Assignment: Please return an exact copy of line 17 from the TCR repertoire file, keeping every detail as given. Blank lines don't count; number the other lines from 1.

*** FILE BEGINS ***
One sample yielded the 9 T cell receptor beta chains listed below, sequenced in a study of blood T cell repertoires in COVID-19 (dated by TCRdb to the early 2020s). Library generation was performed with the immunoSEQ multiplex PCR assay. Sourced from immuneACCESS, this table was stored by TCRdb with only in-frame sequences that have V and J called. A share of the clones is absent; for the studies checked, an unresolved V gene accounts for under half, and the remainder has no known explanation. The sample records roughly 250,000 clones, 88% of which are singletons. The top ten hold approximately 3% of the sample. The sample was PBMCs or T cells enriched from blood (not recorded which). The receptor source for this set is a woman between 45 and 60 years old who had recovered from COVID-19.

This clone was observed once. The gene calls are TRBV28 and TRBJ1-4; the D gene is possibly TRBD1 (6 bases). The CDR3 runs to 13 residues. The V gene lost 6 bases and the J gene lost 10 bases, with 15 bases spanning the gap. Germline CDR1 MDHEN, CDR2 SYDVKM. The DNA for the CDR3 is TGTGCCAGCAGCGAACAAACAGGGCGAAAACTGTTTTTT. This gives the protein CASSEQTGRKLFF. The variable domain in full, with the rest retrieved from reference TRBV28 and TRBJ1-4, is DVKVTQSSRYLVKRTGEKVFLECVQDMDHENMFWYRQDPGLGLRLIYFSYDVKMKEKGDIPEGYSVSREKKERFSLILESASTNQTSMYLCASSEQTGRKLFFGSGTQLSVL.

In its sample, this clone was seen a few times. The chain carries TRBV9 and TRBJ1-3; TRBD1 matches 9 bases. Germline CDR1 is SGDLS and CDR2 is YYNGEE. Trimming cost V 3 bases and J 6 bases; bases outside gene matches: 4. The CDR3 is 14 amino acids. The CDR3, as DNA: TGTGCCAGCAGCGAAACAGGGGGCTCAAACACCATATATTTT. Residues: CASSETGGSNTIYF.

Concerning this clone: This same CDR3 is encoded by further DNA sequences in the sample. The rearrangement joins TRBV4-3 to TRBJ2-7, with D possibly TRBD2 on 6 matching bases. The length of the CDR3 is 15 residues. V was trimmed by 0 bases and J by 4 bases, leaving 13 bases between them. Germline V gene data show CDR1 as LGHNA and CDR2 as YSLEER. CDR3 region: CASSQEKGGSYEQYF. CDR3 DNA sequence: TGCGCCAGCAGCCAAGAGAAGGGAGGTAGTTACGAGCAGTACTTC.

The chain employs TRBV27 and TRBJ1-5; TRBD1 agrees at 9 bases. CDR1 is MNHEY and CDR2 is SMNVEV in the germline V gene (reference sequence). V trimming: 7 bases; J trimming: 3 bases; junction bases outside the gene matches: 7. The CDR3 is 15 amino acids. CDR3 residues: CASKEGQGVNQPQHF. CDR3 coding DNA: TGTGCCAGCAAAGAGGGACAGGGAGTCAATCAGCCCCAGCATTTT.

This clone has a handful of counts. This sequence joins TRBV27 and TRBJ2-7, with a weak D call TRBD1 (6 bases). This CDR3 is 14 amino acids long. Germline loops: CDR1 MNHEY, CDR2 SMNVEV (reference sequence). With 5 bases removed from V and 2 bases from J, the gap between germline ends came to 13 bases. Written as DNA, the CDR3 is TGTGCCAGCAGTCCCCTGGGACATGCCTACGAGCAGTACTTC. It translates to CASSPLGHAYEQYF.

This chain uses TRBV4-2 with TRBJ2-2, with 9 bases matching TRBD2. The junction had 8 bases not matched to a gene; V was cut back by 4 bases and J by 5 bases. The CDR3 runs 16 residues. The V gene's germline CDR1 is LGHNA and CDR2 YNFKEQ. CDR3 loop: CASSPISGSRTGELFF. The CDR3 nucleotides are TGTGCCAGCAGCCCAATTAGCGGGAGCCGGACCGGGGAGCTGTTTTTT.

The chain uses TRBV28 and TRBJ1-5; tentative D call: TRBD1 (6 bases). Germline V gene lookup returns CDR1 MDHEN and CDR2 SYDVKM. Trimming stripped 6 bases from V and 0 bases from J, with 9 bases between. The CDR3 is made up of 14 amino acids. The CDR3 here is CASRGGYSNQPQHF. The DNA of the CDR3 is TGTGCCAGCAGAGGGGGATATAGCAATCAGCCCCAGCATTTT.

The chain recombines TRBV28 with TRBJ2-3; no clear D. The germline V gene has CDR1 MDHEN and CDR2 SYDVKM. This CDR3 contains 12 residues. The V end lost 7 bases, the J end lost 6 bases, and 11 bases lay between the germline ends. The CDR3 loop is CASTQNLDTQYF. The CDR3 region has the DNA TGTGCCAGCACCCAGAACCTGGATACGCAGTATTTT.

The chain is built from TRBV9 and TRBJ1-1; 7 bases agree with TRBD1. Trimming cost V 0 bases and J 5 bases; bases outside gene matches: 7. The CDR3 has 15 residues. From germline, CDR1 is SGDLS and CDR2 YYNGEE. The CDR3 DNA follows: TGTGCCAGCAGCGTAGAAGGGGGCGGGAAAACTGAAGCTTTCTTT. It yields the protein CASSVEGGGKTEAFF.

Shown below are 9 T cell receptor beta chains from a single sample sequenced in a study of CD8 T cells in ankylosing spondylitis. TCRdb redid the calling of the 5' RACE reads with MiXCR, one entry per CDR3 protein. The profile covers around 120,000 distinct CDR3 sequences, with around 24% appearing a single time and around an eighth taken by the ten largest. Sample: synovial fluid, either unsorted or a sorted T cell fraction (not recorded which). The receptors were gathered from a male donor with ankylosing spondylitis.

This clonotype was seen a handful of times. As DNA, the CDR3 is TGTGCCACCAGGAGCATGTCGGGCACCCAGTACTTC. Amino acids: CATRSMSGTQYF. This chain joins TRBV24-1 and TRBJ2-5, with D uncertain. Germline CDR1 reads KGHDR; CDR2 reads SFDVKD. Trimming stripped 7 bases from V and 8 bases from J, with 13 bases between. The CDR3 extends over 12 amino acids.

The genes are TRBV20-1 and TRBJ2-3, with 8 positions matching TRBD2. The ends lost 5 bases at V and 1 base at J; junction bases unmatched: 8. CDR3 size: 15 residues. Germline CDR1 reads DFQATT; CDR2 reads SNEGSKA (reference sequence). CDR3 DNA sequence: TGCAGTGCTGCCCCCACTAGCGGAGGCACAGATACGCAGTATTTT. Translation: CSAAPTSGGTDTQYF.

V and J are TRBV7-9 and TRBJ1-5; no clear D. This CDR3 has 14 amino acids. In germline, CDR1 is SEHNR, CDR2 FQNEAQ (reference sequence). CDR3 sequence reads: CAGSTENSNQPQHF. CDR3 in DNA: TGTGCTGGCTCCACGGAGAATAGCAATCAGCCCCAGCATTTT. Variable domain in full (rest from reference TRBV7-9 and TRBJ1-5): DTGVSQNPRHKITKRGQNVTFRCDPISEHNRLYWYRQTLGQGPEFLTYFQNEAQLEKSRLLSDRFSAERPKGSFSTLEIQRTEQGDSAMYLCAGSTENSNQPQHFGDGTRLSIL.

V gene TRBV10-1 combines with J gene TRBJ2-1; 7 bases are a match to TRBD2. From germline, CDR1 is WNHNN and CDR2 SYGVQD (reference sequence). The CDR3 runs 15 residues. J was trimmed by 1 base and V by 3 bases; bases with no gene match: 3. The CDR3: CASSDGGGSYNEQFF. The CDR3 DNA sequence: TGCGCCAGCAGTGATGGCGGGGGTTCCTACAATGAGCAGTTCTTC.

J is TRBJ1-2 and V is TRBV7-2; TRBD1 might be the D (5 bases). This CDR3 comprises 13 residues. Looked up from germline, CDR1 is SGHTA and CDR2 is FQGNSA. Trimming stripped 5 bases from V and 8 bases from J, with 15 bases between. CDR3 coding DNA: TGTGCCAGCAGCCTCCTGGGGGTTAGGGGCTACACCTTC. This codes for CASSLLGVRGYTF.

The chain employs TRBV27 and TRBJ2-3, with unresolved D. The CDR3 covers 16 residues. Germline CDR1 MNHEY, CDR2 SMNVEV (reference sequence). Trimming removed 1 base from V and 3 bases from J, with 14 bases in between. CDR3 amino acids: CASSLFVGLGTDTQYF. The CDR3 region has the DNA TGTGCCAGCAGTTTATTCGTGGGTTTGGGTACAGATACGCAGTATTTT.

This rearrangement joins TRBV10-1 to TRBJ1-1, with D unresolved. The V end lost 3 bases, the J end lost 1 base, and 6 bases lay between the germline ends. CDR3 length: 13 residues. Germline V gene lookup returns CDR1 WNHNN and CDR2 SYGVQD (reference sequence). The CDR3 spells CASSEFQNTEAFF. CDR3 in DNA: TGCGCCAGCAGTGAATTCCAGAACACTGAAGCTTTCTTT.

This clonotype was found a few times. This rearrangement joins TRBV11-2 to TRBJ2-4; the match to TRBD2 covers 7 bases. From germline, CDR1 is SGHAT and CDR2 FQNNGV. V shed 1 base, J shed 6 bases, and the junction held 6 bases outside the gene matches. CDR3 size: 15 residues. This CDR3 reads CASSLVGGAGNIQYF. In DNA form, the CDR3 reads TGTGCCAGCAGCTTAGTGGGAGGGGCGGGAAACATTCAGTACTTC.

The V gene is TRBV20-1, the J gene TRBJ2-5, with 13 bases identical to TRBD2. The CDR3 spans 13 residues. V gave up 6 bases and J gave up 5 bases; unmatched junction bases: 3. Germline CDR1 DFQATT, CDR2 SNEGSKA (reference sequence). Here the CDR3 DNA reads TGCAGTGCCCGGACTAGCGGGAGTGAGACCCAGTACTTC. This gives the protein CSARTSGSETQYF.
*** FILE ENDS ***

The chain employs TRBV27 and TRBJ2-3, with unresolved D. The CDR3 covers 16 residues. Germline CDR1 MNHEY, CDR2 SMNVEV (reference sequence). Trimming removed 1 base from V and 3 bases from J, with 14 bases in between. CDR3 amino acids: CASSLFVGLGTDTQYF. The CDR3 region has the DNA TGTGCCAGCAGTTTATTCGTGGGTTTGGGTACAGATACGCAGTATTTT.